On Friday, Feb 5th, the DOER announced that the SREC-II program had been fully subscribed, causing solar development in the state to come to a screeching halt, as both Massachusetts incentive programs had now hit their limits.
The sudden end of SREC-II took the Massachusetts solar industry completely off guard. Unlike the end of the SREC-I program, there was no advance notice, and no bridge program in place when the incentive ran out. Layoffs took place throughout the solar industry, while thousands of others were at risk to lose their jobs. The solar industry all but stopped in the state, and it appeared as though the sun was quickly setting on solar in Massachusetts.
To the relief of many, on Friday, April 8, the DOER released emergency regulations to “address market uncertainty and establish a smooth transition from SREC II to the next incentive program.” Essentially a bridge program, and a tool to address the enormous number of applications for the SREC II program, the DOER will grant SREC-II incentives to any project that is completed (constructed and having received certificate of completion) and granted authority to connect by January 8, 2017. This announcement singlehandedly put megawatts of solar projects back on track in the Commonwealth, allowing businesses to go solar knowing that doing so is a financially sound business decision. The full text of the announcement can be found here.
What does this mean for the industry and its customers moving forward?
While the state government has displayed its support for the industry, ensuring the sun will shine on the solar industry for at least the next 9 months, the recent extensions of the current incentive programs are short-term fixes. Both announcements point to the fact that after their expiration, a long-term plan for solar development is essential, despite the strong likelihood that incentives will be reduced. It is clear that solar incentives in Massachusetts are at their peak, and there is a limited timeline for those who wish to take advantage of these programs.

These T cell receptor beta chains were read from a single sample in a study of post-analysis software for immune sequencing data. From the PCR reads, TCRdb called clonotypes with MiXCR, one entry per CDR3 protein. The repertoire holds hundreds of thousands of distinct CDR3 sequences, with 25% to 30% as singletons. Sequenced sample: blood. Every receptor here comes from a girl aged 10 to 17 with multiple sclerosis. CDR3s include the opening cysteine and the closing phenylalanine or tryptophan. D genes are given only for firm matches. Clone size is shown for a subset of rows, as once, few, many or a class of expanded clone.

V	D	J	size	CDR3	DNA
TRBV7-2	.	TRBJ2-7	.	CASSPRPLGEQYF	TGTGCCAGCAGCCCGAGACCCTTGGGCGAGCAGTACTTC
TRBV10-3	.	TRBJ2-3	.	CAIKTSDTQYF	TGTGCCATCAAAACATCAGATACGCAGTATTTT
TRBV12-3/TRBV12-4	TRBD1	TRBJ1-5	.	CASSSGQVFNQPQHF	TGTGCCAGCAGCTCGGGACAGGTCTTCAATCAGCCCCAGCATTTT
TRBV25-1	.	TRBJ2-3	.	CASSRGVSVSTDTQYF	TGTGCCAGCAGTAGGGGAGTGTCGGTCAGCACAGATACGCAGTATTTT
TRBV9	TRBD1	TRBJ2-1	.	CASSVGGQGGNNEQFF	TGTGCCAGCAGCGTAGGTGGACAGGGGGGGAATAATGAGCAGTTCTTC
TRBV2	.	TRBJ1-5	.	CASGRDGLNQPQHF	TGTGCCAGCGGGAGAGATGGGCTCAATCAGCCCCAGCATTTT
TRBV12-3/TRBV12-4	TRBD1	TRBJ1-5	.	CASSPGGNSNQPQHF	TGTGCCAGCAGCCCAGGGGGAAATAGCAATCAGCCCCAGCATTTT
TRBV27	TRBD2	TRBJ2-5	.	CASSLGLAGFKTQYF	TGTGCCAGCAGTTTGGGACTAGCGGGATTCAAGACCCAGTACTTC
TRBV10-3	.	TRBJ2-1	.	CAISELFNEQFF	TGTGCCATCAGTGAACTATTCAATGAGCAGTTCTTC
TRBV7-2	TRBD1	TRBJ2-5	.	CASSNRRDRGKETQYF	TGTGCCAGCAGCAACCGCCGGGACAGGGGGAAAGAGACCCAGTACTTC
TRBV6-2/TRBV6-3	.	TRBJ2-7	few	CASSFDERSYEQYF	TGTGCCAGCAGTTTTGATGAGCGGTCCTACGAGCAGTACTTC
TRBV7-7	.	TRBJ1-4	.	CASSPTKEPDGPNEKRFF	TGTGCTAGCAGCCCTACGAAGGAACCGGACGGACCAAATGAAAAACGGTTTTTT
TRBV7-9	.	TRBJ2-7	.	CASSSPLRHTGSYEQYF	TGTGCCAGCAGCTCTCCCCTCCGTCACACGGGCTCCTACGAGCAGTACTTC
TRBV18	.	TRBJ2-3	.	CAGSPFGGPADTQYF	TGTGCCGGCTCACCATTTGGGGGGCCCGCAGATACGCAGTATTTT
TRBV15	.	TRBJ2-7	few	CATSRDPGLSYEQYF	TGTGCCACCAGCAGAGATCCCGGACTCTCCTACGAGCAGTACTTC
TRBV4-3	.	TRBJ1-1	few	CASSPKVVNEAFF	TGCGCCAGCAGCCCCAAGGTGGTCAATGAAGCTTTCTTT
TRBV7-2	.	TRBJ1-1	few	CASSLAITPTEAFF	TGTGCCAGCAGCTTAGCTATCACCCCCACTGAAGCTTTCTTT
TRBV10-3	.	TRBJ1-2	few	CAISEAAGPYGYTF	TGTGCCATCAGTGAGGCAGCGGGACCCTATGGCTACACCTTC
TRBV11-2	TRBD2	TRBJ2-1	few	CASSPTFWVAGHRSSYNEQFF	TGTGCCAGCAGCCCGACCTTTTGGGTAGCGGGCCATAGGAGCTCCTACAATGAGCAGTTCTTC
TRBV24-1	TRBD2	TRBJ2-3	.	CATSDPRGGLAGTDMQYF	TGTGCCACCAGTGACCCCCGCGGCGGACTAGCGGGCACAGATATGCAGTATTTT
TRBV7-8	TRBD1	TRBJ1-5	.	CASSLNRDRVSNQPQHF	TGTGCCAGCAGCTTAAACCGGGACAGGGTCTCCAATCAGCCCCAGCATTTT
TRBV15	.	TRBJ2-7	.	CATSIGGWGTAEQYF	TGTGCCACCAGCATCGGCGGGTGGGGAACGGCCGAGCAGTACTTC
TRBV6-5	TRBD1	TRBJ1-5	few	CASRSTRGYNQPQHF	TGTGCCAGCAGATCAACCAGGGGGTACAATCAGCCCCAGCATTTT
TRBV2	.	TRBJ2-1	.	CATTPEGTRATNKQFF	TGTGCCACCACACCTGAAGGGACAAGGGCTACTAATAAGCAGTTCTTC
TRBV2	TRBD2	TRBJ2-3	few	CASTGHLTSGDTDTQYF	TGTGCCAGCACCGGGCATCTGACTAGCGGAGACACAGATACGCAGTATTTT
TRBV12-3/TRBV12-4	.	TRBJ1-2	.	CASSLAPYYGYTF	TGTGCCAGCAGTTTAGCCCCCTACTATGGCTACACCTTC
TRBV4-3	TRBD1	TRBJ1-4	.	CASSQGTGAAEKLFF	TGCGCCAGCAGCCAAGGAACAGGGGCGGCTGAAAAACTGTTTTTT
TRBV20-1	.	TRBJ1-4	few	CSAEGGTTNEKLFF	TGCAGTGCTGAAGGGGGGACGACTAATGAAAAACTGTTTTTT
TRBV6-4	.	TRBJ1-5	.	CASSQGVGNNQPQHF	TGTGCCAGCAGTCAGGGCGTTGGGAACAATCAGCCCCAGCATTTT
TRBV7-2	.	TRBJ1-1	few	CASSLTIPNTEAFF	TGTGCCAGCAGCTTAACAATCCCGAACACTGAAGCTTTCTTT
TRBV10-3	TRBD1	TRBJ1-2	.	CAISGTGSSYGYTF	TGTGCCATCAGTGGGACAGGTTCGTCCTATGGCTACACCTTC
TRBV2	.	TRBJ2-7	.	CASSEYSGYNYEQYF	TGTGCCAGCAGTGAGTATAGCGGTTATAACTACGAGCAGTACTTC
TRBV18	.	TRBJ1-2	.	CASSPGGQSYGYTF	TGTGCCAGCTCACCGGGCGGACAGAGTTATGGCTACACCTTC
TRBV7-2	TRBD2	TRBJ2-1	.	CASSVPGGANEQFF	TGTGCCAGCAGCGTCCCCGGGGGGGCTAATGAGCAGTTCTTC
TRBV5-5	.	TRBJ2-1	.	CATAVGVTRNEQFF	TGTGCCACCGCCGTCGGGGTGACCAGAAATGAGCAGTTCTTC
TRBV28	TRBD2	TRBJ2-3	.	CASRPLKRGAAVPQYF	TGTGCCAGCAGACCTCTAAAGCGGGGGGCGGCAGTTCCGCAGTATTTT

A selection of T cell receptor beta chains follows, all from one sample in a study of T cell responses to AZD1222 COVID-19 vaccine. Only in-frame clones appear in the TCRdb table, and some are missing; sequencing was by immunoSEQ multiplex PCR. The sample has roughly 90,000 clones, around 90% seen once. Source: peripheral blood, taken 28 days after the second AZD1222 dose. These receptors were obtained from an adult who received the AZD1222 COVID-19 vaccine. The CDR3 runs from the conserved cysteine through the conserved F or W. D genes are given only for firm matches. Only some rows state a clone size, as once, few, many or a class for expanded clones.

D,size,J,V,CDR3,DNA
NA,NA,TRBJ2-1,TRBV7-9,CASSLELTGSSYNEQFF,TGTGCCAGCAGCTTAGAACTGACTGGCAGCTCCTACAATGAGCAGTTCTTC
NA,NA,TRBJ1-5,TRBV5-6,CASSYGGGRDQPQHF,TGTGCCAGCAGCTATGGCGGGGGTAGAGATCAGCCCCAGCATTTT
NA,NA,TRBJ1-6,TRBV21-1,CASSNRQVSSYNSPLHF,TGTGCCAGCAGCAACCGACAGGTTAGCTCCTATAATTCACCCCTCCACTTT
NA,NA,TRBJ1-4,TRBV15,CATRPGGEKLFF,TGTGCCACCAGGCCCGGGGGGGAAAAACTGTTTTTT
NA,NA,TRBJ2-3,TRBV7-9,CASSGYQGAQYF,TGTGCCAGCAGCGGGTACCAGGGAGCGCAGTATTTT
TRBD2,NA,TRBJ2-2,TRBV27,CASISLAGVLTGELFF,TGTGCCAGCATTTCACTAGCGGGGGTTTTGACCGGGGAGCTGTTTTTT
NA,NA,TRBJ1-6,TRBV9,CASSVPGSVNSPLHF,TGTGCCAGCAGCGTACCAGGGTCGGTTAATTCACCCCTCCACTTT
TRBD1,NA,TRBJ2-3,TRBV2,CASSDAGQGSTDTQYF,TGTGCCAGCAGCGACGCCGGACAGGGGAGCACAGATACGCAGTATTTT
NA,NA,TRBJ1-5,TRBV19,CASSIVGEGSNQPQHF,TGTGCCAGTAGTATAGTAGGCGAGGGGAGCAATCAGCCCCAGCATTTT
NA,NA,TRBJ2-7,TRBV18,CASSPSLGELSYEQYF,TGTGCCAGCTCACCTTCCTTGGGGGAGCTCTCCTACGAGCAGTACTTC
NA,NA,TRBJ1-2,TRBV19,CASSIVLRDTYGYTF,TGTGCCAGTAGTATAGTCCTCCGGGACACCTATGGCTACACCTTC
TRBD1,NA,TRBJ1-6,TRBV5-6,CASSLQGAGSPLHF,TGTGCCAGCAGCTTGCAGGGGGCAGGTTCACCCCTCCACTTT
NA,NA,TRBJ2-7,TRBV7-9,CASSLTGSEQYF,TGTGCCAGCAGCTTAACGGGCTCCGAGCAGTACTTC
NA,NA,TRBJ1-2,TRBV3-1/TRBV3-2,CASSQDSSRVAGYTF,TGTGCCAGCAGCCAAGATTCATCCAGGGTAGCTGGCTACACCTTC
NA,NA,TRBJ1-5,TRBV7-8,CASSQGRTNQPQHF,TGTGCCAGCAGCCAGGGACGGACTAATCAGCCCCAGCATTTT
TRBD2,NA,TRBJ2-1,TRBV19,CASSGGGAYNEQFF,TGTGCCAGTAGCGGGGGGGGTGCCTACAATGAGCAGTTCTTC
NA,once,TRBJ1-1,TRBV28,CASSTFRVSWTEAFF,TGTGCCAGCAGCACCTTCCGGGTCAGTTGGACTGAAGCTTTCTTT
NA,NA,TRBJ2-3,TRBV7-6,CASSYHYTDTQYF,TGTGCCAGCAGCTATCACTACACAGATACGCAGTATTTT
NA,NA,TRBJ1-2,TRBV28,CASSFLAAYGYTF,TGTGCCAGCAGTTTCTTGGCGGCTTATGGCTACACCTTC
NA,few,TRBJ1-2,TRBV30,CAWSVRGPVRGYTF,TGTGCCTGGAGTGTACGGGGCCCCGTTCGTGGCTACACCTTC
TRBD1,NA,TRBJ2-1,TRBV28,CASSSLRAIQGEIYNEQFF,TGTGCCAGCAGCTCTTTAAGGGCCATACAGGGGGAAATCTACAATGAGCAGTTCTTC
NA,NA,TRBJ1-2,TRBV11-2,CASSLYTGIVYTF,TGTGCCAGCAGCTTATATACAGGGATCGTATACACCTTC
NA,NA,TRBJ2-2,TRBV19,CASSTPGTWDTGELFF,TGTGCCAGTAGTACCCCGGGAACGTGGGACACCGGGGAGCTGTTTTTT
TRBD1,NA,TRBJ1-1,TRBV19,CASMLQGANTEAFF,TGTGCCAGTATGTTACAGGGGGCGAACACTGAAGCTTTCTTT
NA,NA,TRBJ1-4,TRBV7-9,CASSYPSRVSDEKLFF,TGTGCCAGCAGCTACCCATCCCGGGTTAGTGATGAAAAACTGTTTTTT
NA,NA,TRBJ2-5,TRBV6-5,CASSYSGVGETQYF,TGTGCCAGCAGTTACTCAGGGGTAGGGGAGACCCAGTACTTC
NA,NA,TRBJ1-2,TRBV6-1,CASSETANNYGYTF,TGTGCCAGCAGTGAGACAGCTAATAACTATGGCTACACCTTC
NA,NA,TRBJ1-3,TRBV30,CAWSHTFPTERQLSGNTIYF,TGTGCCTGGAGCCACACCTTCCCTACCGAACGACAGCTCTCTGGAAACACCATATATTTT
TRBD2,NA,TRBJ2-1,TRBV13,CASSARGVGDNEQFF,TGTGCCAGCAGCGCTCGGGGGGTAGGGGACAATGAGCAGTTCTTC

But make no mistake – the solar industry is here to stay. It’s estimated that roughly 20,000 MW of solar capacity is expected to come online over the next two years, doubling the country’s existing solar capacity, while in Massachusetts alone solar installations have grown 200 times since 2006.
A few short months ago, the federal government reinforced its faith in the solar industry by extending the Investment Tax Credit through 2022. The success of solar in Massachusetts and across the country suggests only an upward trajectory for solar growth; however, we know that current state incentives will likely decline in value as solar becomes more widespread and the state reaches its renewable energy goals.
Solar companies statewide are looking at the nine-month “Solar racetrack,” ready to install and ensure customers benefit from current net metering and SREC-II incentives. If you are looking to go solar, there will never be a better time.
Call us today to secure your installation date – because while these incentive extensions are a breath of fresh air to the solar industry and its thousands of customers, the clock is ticking before the sun sets on current incentives.